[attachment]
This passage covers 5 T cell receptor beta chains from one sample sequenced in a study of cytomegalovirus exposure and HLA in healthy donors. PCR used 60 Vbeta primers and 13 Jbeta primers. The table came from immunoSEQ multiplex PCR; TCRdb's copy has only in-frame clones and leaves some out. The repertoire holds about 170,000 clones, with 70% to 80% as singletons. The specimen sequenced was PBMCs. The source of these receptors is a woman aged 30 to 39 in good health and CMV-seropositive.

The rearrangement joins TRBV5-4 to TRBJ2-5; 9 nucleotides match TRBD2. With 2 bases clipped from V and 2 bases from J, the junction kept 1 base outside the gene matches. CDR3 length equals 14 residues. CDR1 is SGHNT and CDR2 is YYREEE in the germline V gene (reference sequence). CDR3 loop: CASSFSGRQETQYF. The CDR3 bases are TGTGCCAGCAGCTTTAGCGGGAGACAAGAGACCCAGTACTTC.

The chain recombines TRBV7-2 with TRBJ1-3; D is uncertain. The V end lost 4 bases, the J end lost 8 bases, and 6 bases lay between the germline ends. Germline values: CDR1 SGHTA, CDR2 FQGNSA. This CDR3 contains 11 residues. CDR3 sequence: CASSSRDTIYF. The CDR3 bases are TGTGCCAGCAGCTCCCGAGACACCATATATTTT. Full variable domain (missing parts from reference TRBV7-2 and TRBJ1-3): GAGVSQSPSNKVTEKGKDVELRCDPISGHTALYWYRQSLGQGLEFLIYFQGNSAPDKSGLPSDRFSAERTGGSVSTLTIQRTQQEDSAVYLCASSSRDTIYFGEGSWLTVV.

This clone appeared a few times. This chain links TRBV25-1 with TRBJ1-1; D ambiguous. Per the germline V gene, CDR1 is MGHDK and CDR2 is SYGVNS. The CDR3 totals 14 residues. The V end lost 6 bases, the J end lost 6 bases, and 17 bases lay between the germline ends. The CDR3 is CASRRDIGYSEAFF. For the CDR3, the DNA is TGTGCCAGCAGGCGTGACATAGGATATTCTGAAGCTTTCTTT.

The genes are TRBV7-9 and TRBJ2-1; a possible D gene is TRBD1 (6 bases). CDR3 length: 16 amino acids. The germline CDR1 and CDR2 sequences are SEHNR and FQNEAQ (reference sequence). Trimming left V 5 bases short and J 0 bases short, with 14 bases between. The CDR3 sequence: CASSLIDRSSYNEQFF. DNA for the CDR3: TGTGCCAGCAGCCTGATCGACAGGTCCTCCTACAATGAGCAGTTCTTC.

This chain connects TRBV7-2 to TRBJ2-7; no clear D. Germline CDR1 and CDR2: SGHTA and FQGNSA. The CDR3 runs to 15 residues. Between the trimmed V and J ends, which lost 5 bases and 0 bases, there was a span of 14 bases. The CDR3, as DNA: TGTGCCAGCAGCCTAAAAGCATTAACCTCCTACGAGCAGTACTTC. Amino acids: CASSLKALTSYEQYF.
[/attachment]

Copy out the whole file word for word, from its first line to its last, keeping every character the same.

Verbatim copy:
This passage covers 5 T cell receptor beta chains from one sample sequenced in a study of cytomegalovirus exposure and HLA in healthy donors. PCR used 60 Vbeta primers and 13 Jbeta primers. The table came from immunoSEQ multiplex PCR; TCRdb's copy has only in-frame clones and leaves some out. The repertoire holds about 170,000 clones, with 70% to 80% as singletons. The specimen sequenced was PBMCs. The source of these receptors is a woman aged 30 to 39 in good health and CMV-seropositive.

The rearrangement joins TRBV5-4 to TRBJ2-5; 9 nucleotides match TRBD2. With 2 bases clipped from V and 2 bases from J, the junction kept 1 base outside the gene matches. CDR3 length equals 14 residues. CDR1 is SGHNT and CDR2 is YYREEE in the germline V gene (reference sequence). CDR3 loop: CASSFSGRQETQYF. The CDR3 bases are TGTGCCAGCAGCTTTAGCGGGAGACAAGAGACCCAGTACTTC.

The chain recombines TRBV7-2 with TRBJ1-3; D is uncertain. The V end lost 4 bases, the J end lost 8 bases, and 6 bases lay between the germline ends. Germline values: CDR1 SGHTA, CDR2 FQGNSA. This CDR3 contains 11 residues. CDR3 sequence: CASSSRDTIYF. The CDR3 bases are TGTGCCAGCAGCTCCCGAGACACCATATATTTT. Full variable domain (missing parts from reference TRBV7-2 and TRBJ1-3): GAGVSQSPSNKVTEKGKDVELRCDPISGHTALYWYRQSLGQGLEFLIYFQGNSAPDKSGLPSDRFSAERTGGSVSTLTIQRTQQEDSAVYLCASSSRDTIYFGEGSWLTVV.

This clone appeared a few times. This chain links TRBV25-1 with TRBJ1-1; D ambiguous. Per the germline V gene, CDR1 is MGHDK and CDR2 is SYGVNS. The CDR3 totals 14 residues. The V end lost 6 bases, the J end lost 6 bases, and 17 bases lay between the germline ends. The CDR3 is CASRRDIGYSEAFF. For the CDR3, the DNA is TGTGCCAGCAGGCGTGACATAGGATATTCTGAAGCTTTCTTT.

The genes are TRBV7-9 and TRBJ2-1; a possible D gene is TRBD1 (6 bases). CDR3 length: 16 amino acids. The germline CDR1 and CDR2 sequences are SEHNR and FQNEAQ (reference sequence). Trimming left V 5 bases short and J 0 bases short, with 14 bases between. The CDR3 sequence: CASSLIDRSSYNEQFF. DNA for the CDR3: TGTGCCAGCAGCCTGATCGACAGGTCCTCCTACAATGAGCAGTTCTTC.

This chain connects TRBV7-2 to TRBJ2-7; no clear D. Germline CDR1 and CDR2: SGHTA and FQGNSA. The CDR3 runs to 15 residues. Between the trimmed V and J ends, which lost 5 bases and 0 bases, there was a span of 14 bases. The CDR3, as DNA: TGTGCCAGCAGCCTAAAAGCATTAACCTCCTACGAGCAGTACTTC. Amino acids: CASSLKALTSYEQYF.